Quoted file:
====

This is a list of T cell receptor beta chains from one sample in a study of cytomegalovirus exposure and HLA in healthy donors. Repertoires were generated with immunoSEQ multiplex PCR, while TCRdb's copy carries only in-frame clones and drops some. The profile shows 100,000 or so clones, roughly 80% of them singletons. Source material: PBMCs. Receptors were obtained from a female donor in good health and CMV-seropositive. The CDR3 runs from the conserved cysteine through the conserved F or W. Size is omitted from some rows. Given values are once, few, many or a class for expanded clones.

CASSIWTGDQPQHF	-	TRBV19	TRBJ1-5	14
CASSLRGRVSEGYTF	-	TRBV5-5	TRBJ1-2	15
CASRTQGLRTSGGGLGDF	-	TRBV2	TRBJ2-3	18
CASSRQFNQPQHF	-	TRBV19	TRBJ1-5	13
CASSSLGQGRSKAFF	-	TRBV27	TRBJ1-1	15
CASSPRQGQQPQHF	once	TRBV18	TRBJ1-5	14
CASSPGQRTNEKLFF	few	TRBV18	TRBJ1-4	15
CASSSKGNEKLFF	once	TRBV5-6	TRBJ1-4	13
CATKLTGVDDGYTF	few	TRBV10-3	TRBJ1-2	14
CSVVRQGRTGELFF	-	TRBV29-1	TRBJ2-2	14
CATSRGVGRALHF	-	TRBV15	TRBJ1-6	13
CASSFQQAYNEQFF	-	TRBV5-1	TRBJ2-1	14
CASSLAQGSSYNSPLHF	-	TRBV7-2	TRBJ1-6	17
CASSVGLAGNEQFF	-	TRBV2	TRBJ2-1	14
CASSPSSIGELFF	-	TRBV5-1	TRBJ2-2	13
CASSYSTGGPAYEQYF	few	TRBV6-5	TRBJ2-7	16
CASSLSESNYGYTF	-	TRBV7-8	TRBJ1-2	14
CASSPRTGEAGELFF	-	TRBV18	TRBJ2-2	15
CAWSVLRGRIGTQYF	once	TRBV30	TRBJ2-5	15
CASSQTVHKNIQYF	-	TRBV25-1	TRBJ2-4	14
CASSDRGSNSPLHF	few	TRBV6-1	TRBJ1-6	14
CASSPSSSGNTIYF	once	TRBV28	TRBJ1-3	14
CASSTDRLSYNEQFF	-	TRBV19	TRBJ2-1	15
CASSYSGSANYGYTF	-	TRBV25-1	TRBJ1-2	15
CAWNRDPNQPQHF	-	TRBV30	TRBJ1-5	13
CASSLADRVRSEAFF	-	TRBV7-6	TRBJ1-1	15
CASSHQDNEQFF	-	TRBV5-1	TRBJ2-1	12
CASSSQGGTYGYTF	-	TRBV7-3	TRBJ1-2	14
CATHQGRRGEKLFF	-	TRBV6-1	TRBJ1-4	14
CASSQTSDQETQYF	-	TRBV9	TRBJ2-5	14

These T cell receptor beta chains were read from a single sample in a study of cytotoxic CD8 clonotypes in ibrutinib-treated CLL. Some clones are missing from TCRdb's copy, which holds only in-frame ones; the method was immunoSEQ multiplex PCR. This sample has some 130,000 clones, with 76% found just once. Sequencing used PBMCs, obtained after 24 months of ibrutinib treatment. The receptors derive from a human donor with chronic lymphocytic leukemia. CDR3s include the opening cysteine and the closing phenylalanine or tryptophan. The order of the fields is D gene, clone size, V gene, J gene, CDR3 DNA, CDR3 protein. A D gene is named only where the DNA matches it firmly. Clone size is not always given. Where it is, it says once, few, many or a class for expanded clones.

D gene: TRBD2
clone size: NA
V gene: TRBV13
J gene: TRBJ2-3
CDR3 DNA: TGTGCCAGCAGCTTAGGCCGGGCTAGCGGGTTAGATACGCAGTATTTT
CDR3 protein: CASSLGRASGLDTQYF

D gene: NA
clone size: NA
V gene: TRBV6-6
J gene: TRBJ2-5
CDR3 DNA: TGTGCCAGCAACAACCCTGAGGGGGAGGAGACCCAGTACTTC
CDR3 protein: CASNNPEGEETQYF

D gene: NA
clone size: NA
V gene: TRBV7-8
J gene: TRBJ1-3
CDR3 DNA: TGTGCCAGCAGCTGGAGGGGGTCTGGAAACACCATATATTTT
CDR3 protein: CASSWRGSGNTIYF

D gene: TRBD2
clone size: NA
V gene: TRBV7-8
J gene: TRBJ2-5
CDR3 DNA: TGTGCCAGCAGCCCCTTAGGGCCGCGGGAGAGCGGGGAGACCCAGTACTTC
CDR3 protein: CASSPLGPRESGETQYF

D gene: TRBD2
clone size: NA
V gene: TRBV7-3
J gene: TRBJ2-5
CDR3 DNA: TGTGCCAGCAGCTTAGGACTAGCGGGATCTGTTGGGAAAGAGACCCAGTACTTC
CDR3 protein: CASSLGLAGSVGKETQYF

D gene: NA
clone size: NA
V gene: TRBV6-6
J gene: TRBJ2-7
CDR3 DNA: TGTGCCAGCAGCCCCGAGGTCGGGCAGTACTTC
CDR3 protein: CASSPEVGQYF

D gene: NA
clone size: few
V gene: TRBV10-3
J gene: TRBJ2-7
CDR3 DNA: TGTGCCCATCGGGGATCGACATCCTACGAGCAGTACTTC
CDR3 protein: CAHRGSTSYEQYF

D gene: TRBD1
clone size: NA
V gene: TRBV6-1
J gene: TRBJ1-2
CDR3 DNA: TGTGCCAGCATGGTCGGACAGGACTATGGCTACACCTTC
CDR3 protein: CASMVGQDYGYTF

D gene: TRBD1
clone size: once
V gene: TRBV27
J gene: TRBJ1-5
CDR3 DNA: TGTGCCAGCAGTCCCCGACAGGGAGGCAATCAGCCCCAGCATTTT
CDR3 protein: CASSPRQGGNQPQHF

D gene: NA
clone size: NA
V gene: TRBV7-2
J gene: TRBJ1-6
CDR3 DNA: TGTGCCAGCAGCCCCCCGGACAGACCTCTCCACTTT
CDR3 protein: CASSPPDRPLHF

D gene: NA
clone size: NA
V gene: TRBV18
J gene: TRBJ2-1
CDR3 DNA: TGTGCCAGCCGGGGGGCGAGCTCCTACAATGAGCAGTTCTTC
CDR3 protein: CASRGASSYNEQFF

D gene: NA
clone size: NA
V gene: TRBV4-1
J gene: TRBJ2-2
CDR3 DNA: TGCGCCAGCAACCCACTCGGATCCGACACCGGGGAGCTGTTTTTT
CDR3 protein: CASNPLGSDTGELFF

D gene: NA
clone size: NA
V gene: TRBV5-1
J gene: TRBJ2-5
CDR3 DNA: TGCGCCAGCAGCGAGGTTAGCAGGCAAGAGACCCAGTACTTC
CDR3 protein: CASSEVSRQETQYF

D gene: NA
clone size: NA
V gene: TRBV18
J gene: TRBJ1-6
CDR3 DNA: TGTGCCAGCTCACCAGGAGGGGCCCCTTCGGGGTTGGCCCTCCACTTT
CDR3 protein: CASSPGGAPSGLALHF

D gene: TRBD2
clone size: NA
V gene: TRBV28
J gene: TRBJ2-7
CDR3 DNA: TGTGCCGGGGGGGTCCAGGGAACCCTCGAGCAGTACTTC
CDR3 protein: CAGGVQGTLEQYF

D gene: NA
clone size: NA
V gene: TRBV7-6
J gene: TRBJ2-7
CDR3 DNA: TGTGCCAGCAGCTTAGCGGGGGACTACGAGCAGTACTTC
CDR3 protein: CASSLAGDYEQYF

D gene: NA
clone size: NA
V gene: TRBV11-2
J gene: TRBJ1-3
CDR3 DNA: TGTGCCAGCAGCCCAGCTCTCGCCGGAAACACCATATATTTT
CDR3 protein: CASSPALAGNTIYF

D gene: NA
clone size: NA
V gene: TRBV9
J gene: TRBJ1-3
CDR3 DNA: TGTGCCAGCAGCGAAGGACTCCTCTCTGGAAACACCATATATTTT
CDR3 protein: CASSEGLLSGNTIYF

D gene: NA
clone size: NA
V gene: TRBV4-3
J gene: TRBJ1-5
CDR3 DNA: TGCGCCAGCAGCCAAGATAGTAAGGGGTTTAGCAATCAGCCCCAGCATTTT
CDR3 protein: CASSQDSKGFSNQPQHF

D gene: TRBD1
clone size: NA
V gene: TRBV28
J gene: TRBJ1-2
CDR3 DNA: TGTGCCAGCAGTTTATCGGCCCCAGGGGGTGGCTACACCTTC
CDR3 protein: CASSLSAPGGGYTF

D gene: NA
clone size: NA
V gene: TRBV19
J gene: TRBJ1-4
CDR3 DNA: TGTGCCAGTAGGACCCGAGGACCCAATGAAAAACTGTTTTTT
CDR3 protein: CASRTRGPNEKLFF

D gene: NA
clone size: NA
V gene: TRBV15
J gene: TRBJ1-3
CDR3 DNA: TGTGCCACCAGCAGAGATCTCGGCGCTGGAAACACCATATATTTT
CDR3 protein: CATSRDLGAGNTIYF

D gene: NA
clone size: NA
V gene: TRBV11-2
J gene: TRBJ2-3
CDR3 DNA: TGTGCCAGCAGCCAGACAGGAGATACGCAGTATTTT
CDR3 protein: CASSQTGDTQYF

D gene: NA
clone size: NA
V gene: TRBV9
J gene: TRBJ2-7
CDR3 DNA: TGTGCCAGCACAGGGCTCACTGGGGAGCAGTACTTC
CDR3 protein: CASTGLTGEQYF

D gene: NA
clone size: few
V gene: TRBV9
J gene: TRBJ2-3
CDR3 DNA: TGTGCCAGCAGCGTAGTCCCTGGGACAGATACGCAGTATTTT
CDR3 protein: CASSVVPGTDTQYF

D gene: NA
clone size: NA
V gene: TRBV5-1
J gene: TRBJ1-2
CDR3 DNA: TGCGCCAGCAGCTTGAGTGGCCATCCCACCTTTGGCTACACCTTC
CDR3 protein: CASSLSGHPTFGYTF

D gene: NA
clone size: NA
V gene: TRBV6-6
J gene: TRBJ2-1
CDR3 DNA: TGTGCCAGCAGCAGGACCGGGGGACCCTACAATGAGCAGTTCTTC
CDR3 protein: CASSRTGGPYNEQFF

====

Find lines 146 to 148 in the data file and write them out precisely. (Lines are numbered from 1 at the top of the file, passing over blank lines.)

CDR3 protein: CASSQDSKGFSNQPQHF

D gene: TRBD1
clone size: NA